There can be little doubt that the greatest innovation in phonology of the past two thousand years was the development of the concept of separate tiers. However, current brands of autosegmental phonology have failed to exploit this innovation to the full, so that as a result they still show influences from outmoded structuralist theory. This paper will rectify that failing.
The first major problem of modern autosegmentalism is that it doesn’t have enough tiers. The fact is, every single distinctive feature should have its own tier. The second problem is that the modern timing tier retains the silly structuralist idea that the speech stream is divisible into discrete segments. In truth, the only boundaries in speech are sentence boundaries (Dionysius Thrax and Noam Chomsky have both taught us that a sentence is a complete thought, the only true form of linguistic structure
Of course, since there is a temporal factor in speech production, it will be necessary to account for how temporal coordination occurs. In keeping with the general nature of solutions in scientific linguistics, I suggest that there exists a filter which rules out all unacceptable phonological strings. An acceptable phonological string would be one whose syntax corresponded to the syntax of the string being generated.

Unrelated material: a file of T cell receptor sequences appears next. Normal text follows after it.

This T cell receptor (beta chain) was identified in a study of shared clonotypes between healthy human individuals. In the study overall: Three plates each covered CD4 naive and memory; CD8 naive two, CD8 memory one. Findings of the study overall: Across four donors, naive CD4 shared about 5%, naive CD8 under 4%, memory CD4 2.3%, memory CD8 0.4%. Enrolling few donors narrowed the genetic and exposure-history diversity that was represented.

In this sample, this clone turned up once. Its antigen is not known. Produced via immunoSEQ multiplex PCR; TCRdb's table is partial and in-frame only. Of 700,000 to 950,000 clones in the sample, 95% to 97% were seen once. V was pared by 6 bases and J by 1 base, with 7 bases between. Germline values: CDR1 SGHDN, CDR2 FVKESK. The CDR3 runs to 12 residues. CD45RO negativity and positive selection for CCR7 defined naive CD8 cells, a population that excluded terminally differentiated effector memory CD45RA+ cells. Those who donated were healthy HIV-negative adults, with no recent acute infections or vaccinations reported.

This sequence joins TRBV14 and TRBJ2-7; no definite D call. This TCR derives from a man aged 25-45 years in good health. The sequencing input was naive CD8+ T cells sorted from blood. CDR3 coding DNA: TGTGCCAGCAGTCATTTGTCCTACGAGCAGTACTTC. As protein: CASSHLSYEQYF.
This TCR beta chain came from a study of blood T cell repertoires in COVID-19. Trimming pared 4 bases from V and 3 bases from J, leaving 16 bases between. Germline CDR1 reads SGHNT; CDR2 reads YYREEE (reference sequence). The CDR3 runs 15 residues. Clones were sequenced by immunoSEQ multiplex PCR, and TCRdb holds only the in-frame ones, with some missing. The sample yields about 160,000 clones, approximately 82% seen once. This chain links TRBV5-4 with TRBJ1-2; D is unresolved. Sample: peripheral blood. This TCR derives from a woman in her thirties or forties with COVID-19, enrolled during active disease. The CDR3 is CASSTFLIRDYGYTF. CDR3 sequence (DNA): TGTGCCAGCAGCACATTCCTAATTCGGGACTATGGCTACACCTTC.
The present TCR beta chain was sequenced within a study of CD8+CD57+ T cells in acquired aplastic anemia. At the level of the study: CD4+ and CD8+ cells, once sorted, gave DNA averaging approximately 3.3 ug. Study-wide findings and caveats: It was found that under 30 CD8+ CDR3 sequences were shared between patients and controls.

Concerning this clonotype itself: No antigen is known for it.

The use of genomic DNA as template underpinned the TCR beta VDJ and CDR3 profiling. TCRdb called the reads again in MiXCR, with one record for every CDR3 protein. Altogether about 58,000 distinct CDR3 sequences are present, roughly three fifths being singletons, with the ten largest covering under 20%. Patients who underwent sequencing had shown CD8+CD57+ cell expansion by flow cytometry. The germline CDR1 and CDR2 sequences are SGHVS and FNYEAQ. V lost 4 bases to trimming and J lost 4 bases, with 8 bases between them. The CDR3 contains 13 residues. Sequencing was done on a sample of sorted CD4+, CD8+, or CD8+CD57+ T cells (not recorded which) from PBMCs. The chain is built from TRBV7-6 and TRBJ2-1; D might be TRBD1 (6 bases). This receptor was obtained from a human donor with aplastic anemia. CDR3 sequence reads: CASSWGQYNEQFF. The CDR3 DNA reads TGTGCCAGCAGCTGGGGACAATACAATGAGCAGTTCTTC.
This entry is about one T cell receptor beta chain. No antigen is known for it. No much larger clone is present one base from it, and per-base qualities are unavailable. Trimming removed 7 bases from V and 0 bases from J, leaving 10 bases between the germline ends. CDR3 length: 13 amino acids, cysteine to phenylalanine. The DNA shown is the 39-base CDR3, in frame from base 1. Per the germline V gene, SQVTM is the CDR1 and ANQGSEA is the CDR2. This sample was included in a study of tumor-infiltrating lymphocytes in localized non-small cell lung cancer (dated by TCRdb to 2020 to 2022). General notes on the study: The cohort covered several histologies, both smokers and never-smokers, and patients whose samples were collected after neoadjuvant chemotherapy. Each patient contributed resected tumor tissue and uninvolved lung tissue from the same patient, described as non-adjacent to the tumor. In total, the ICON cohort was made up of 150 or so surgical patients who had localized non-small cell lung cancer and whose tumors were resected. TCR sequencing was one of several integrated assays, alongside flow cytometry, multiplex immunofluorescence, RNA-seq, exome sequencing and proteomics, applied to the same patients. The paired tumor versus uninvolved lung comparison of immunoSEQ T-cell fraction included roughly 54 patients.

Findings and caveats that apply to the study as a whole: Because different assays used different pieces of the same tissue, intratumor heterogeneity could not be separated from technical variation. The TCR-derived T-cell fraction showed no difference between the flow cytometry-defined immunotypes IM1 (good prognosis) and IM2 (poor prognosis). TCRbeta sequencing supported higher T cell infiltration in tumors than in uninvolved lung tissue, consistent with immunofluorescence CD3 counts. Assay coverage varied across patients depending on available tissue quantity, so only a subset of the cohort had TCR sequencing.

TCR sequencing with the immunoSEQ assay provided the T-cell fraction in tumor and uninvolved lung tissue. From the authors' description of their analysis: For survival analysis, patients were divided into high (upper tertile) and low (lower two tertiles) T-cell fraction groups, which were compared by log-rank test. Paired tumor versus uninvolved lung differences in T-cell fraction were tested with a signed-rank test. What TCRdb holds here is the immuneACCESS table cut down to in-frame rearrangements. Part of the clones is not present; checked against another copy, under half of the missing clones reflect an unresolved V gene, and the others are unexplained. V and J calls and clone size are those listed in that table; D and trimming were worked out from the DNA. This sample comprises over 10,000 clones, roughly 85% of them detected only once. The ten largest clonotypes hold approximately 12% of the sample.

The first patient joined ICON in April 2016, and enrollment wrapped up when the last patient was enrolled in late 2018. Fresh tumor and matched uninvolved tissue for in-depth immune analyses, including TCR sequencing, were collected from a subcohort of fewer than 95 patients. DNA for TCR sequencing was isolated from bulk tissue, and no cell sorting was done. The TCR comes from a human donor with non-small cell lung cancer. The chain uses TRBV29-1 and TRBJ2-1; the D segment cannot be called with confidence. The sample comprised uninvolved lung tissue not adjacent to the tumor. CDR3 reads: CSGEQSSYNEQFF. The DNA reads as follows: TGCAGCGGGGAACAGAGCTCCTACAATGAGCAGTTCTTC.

A speaker will need a very long list of possible strings to which to compare his generated utterances. Since he could not possibly hear all possible strings in one lifetime, it stands to reason that this list of acceptable strings must be innate. Neurologically speaking, it must be centered on Broca’s area. Psychologically, it is probably a push-
|Morris Goldparsky||American National University|